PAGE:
Audiobooks, Huckleberry Finn, the Sisters Club, and me.

As a no-native English speaker I missed plenty of the required reading books most people have read. Catch 22, Grapes of Wrath, even Frankenstein, I missed them all. I often had felt as an outsider when talking with friends north of the Rio Grande.

There’s always time to catch up, right? Of course there is, and a few years ago I began reading at least one of the golden classics. I’ve read Dracula, Gone With the Wind, The Great Gatsby, The Lord of the Rings, and Pride and Prejudice among others.
The bane of my reading existence was Huckleberry Finn. The fact that Mr. Twain had sprinkled the text with lots of phonetic dialogs to signal the different accents proved a problem for me. A problem I tried to overcome about four times before giving up and throwing the book aside until next time.

One sunny morning I received an email saying because I had bought the kindle version, there was now an audiobook of Huck narrated by Elijah Wood. At first I wondered why Frodo Baggins would trouble himself with Huck, then I remembered he played the character for Disney a few years ago. I downloaded the Audible app to my tablet and presto! I was hooked on Huck. I have a daily commute of 90 minutes, so it took me some time, but I managed to finish the book I had started to read more than fifteen years before!

My next adventure with audiobooks was a romance/comedy (or vice versa) by the name of The Sisters Club, by Lauren Baratz-Logsted. This book was narrated by a woman, a pro who managed to change her accent slightly so I was able to distinguish the four female POV’s depicted in the story.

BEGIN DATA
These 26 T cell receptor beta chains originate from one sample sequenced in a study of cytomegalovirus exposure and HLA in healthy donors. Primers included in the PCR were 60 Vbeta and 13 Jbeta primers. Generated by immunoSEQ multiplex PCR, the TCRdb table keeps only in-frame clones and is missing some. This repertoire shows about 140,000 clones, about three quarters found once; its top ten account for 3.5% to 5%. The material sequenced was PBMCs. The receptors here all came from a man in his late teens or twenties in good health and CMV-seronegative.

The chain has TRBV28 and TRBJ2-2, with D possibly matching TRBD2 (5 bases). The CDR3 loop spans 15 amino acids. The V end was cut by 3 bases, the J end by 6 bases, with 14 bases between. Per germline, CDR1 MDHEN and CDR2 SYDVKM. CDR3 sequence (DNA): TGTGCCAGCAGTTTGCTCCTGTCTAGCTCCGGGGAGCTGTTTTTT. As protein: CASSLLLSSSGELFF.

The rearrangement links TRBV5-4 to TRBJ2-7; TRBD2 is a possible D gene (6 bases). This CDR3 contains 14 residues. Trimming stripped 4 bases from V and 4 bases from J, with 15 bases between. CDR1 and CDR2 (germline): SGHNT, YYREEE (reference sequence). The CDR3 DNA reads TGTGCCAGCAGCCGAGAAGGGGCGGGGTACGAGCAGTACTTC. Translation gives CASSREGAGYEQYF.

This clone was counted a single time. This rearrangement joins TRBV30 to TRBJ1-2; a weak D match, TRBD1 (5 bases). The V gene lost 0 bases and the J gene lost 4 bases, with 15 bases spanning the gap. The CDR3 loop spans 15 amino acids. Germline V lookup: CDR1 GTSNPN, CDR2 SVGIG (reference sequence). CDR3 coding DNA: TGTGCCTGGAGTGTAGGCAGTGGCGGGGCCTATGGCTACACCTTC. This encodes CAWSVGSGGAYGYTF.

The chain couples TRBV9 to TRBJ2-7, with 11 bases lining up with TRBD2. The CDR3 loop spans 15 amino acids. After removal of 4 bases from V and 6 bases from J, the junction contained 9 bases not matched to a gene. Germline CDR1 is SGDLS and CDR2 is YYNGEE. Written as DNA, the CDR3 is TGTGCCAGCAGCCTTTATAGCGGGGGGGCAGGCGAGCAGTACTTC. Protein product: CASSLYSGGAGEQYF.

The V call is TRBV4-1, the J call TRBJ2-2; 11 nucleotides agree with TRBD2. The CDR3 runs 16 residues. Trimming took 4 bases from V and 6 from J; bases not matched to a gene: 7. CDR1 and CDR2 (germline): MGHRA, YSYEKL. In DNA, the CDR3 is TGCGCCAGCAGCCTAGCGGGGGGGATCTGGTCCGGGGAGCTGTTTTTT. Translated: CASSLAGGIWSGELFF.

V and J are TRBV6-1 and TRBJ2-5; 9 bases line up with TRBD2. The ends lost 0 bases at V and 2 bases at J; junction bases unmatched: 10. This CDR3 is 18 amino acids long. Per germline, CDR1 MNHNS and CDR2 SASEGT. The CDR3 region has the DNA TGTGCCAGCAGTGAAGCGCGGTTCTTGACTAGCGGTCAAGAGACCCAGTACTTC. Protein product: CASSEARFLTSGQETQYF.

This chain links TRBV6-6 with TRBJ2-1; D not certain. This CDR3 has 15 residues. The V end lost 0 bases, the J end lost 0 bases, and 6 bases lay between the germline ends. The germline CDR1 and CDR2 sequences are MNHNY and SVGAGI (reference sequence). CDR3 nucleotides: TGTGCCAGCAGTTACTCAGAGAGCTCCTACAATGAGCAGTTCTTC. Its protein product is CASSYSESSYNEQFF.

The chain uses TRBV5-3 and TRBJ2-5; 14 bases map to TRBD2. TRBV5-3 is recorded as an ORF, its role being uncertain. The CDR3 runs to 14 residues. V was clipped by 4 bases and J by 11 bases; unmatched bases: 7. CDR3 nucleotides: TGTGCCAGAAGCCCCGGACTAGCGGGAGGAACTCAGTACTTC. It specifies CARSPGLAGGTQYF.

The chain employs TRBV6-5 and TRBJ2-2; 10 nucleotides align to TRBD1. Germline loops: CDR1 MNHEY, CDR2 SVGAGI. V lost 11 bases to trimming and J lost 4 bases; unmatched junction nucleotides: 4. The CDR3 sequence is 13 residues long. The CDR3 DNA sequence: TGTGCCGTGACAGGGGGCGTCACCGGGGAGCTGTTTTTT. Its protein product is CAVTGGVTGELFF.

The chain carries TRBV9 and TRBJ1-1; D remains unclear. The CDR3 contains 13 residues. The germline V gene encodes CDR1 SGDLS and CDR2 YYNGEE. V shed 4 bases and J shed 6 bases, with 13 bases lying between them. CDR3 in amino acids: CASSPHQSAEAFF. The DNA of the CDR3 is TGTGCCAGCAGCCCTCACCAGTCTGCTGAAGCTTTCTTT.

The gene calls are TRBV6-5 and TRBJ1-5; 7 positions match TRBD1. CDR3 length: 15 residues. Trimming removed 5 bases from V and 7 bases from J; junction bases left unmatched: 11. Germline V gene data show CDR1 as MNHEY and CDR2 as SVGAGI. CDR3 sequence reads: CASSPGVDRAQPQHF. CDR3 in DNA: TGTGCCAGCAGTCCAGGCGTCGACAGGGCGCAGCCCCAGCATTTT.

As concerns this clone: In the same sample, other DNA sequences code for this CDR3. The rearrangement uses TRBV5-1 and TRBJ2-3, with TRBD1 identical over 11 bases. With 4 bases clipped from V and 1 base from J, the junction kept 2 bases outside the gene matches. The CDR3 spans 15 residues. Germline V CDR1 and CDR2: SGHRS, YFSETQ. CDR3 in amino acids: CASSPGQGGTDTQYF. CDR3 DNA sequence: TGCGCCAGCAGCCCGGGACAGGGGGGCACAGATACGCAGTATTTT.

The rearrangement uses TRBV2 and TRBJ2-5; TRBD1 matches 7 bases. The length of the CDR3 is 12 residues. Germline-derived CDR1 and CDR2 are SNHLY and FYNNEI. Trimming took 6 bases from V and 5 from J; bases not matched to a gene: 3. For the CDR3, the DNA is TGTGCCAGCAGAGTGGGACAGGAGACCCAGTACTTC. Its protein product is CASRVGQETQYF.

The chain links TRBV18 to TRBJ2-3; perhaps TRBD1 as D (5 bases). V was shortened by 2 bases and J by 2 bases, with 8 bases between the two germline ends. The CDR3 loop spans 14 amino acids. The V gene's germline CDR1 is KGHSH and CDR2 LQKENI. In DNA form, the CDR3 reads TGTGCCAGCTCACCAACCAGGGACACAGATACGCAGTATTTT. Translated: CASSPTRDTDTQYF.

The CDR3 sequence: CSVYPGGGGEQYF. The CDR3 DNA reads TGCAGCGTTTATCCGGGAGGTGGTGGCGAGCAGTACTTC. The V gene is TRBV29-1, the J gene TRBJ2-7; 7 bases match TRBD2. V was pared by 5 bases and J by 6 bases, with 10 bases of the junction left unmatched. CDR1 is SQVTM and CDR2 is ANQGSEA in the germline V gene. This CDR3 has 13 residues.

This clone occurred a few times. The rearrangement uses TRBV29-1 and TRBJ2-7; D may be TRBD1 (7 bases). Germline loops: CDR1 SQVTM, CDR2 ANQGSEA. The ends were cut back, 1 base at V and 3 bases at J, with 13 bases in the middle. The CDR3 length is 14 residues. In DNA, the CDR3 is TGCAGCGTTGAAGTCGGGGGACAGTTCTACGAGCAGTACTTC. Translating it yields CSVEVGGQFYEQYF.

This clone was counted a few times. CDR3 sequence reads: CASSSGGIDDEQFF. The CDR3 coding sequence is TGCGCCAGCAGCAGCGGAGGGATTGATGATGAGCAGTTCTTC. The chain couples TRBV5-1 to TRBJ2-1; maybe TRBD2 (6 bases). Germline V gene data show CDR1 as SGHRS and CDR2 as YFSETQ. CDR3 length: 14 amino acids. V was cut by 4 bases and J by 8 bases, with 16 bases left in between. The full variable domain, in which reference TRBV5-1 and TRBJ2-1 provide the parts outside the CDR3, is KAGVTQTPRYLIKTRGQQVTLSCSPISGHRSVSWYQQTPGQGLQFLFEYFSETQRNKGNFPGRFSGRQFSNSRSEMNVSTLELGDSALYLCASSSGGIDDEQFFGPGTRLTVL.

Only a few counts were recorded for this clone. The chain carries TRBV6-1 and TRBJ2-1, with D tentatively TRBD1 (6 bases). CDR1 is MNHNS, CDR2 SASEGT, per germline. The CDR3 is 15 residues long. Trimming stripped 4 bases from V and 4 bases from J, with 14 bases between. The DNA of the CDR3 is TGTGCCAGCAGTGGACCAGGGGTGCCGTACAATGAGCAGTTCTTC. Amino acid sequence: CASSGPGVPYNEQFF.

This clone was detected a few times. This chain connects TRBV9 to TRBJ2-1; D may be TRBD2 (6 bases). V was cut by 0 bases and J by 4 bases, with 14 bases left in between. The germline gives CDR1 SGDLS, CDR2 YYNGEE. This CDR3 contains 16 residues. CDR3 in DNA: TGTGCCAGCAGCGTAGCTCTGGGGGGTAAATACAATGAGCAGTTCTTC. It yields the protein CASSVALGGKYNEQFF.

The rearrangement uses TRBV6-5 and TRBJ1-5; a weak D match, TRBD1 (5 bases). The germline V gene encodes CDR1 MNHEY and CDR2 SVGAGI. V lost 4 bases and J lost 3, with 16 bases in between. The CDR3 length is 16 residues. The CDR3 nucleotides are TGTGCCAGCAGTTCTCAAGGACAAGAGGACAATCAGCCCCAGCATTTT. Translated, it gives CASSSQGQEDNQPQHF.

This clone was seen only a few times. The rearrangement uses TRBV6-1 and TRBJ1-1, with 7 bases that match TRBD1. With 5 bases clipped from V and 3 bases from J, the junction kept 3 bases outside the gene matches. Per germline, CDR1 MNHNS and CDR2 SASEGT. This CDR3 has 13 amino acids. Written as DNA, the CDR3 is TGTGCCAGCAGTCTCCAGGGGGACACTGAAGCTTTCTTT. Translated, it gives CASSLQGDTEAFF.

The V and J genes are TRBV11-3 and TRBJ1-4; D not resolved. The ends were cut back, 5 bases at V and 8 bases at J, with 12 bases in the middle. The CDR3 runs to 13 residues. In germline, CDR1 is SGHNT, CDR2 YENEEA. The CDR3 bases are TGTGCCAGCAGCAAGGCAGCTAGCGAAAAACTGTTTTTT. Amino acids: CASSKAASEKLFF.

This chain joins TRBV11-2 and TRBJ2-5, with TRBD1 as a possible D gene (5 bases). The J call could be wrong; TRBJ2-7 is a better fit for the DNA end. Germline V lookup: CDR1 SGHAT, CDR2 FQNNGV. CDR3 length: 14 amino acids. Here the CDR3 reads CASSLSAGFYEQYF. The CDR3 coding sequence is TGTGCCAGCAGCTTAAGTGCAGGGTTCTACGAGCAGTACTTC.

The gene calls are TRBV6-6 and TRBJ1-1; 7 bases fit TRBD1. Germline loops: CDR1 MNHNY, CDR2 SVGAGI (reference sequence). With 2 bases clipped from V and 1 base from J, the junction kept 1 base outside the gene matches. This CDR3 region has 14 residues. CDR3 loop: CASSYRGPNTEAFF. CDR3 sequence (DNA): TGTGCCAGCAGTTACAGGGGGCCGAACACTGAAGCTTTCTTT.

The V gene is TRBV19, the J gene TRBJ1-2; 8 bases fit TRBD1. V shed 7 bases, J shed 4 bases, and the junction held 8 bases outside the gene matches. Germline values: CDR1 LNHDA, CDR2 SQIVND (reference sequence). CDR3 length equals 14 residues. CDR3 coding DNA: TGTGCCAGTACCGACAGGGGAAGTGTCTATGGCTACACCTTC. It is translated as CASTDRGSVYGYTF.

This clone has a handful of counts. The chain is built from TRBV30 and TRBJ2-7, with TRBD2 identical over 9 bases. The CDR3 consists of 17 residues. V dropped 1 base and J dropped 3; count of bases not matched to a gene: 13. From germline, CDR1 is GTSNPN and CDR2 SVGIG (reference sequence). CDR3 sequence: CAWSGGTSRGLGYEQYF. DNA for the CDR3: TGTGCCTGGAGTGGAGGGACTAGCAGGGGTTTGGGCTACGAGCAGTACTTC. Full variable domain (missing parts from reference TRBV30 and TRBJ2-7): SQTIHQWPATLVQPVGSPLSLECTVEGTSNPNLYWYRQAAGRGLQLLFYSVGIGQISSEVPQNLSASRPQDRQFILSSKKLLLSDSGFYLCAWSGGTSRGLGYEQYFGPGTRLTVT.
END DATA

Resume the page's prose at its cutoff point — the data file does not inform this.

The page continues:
The story centers about four women who had difficult relationships with their own sisters, thus at the prompt of one of them, they get together and start, rocky-road at first, and become as close as sisters.

Diana is a plus-sized Londoner recently married and moved to the US, with no friends or family on this side of the Atlantic. Sylvia is a tough cookie, fitting because she runs a catering business, but the death of her sister is not improving her people’s skills. Liz is a college teacher who dreams of becoming a writer. Cindy, at twenty-four, is the youngest of the circle, and with such low self-esteem she goes through a hellish relationship thinking she deserves all of it.

After the first meeting where Sylvia—who will later become the TV sensation Rude Chef— goes rough on the other three calling on their collective lack of courage and missing their goals. The result: Diana gets a gastric bypass while her husband is away on a business trip, Liz writes a book to the chagrin of her college students, and Cindy does all she can do get pregnant. Obviously, their lives become quite tangled and relationships change, morph and others become close to extinct.

I know that as a thriller author people may expect me to read books in my genre all of the time. And I do, most of the time. Other times I like to read outside of my genre. Getting out of my comfort zone pays off because I find gems like The Sisters Club. 
Of course, I’m already a fan of Mrs. Baratz-Logsted.